ROCHESTER – If you have a split personality, if the punk in you and the yuppie both seek to be entertained, a visit to Monroe Avenue and Park Avenue will satisfy both. The most interesting parts of the two streets are less than a mile apart.
Monroe and Park are just east of Rochester’s downtown. Much of the city’s punk population hangs out on the section of Monroe between the Inner Loop (which circles the downtown) and Cobbs Hill Park, a stretch of about two miles. (Monroe extends five miles more and goes to downtown Pittsford, the most affluent town in the area.)
Park Avenue roughly parallels Monroe, separated by two or three blocks, depending on which cross-streets you take. Park is as yuppified as any neighborhood in Rochester. On Monroe, you can eat in a Vietnamese, Japanese, Greek, Texan or hot dog place, with prices ranging from cheap to moderate. On Park, the eateries are upscale and trendy, places with fancy coffees and exotic names for the pastries.
On Park, you might shop in Jembetat Gallery with its authentic African sculptures. Prices of statues are in the thousands. The gallery’s website lists a “Dogon Door” for $29,500.
On Monroe, you might shop in Archimage (its website says to pronounce it AHR-kuh-mahj) for clothes and jewelry, musical instruments or knickknacks that some might call funky, but which they call “mallternative.” Prices for some small items can be under a dollar, and few things cost more than $50.
On Monroe Avenue you might go to the Bug Jar on the weekend to hear punk bands. Many of the bars and restaurants on Park, like Hogan’s Hideaway, are likely to play recorded soft jazz.
But all this contrasting can be misleading. We are all attracted to more than one culture, and nearly everyone can appreciate and enjoy a two-prong trip to Rochester’s two most distinctive neighborhoods.
So here are some suggestions on how to get the most out of visiting both. Go earlier in the day to Monroe (unless you actually are hard-core punk and want to visit the Bug Jar at night). Visit Poster Art, 654 Monroe, to see thousands of posters, almost all for under $10 each. Some have a Western New York focus, but there are plenty of movie, music and famous artists posters.
Then cross the street and walk a block east to Rick’s Recycled Books, 739 Monroe, to see one of those used bookstores that’s so crowded with piles and piles of mostly paperbacks on shelves, on tables, on floors that sometimes you have to turn sideways to get by. One sad fact about Monroe Avenue is that over the years at least a half-dozen bookstores on the street – new, used, collectibles – have gone out of business.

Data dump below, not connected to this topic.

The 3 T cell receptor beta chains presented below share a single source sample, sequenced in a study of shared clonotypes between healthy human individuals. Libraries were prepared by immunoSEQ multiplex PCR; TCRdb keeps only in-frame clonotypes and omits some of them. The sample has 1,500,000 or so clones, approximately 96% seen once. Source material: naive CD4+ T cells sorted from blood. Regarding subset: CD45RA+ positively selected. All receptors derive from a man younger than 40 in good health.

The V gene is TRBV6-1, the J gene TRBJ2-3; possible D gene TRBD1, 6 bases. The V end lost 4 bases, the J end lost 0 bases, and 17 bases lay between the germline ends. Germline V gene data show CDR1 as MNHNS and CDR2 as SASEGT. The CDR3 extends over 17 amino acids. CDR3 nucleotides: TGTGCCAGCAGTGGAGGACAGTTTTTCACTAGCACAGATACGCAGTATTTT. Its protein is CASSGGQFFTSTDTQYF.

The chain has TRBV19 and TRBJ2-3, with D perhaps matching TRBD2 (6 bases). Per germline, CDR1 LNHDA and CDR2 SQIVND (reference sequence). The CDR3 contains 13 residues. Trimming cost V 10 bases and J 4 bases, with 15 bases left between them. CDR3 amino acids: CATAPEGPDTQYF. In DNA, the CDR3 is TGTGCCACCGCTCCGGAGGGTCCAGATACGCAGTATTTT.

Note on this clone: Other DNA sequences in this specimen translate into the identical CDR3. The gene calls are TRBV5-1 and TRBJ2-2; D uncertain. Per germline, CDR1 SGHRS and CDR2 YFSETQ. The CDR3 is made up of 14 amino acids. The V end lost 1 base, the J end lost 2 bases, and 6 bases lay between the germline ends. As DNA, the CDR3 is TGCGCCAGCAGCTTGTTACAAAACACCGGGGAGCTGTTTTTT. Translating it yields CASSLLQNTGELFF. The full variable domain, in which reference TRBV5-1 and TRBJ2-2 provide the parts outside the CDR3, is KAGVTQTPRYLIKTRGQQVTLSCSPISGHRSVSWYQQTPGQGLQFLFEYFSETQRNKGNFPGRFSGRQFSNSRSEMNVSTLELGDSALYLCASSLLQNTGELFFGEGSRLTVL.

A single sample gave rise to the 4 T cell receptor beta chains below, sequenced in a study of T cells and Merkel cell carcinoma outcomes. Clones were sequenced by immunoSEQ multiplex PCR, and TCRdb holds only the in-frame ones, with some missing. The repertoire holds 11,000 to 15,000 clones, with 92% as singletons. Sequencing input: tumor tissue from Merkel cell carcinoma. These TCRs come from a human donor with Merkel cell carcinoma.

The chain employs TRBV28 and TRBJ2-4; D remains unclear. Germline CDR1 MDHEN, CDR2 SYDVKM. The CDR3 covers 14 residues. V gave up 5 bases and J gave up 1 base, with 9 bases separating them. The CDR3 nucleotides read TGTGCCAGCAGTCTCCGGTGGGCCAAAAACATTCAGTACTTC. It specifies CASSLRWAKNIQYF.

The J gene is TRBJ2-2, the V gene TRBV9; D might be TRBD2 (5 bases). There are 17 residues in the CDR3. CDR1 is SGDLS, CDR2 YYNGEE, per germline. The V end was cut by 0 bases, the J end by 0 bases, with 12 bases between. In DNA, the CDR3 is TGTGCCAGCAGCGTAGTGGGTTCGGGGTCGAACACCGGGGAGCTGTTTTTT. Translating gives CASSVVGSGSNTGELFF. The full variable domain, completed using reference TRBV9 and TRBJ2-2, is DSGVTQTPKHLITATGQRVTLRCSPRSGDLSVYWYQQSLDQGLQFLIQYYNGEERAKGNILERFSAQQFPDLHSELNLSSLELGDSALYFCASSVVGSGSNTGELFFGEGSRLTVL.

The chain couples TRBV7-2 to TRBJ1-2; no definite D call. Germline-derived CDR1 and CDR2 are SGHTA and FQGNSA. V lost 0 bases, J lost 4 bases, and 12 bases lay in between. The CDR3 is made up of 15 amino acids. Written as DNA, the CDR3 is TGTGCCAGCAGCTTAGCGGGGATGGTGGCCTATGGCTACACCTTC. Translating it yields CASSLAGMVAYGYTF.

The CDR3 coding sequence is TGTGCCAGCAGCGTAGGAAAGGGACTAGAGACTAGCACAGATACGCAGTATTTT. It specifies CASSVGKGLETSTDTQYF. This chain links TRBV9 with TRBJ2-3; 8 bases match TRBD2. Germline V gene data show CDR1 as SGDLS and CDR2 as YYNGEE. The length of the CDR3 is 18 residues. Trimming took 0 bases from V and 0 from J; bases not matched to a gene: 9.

Go into Archimage, 688 Monroe, and buy something funky and to DogTown, 691 Monroe, to eat something doggie. There’s the Russian Wolfhound (onions, sauerkraut, Russian dressing), Pit Bull (peppers, onions, two sauces) or Greek Stray (tzatziki and feta), and a couple dozen other choices (all with dog names: German Shepherd, Tex-Mex Mutt, Bernese Mountain Dog). And hundreds of photos of dogs on the walls.
Then go to Park. Stop in Wine Sense, 749 Park, where you’ll see signs on the wall designed to educate you about types of wines. And Jembetat, 645 Park, where, in addition to the expensive sculpture, you can purchase less expensive jewelry and buy a nice cup of fancy coffee.
Stevers, 623 Park, is one of those places that sells homemade chocolate that’s fun to look at even if you think a single bite contains more than a day’s worth of calories. But you probably won’t be able to leave without purchasing something.
Walk west a few blocks to Parkleigh, 215 Park, one of Rochester’s best-known stores. Inside you’ll find jewelry, cards, candy, cosmetics and almost anything else you would want in an upscale gift shop. It’s also something of a hangout for the Park Avenue crowd.
If you’ve let enough time pass since your visit to DogTown on Monroe, you might visit Jines, 658 Park, one of Rochester’s best-known restaurants. It’s more than four decades old; serves breakfast, lunch and dinner all day long, and has a wide-ranging menu – a lot of it is Greek (it was started by a Greek immigrant). The frittata, made with four eggs, at $6.95 is a particularly large and good buy.
The list is partial, of course, and ideally you should plan to spend four or five hours or more on each street, visit at least a half dozen shops on each, get a full meal on each, and have snacks in one or two more places.
Help your dual personalities merge.
If you go
Take the Thruway to I-490 (Exit 47), then 490 to Goodman Street (Exit 17). Turn left and go about a third of a mile to reach Monroe. Turn right onto Monroe. There’s free street parking, if you can find a space, and some small, free lots. To get to Park Avenue from Monroe, get on Goodman, Oxford, Rutgers, Dartmouth or Westminster, and go north for about two-tenths of a mile. Parkleigh is on the corner of Park and Goodman. Turn right and drive a minute or two to reach Jines. Again, street parking and some small lots are free.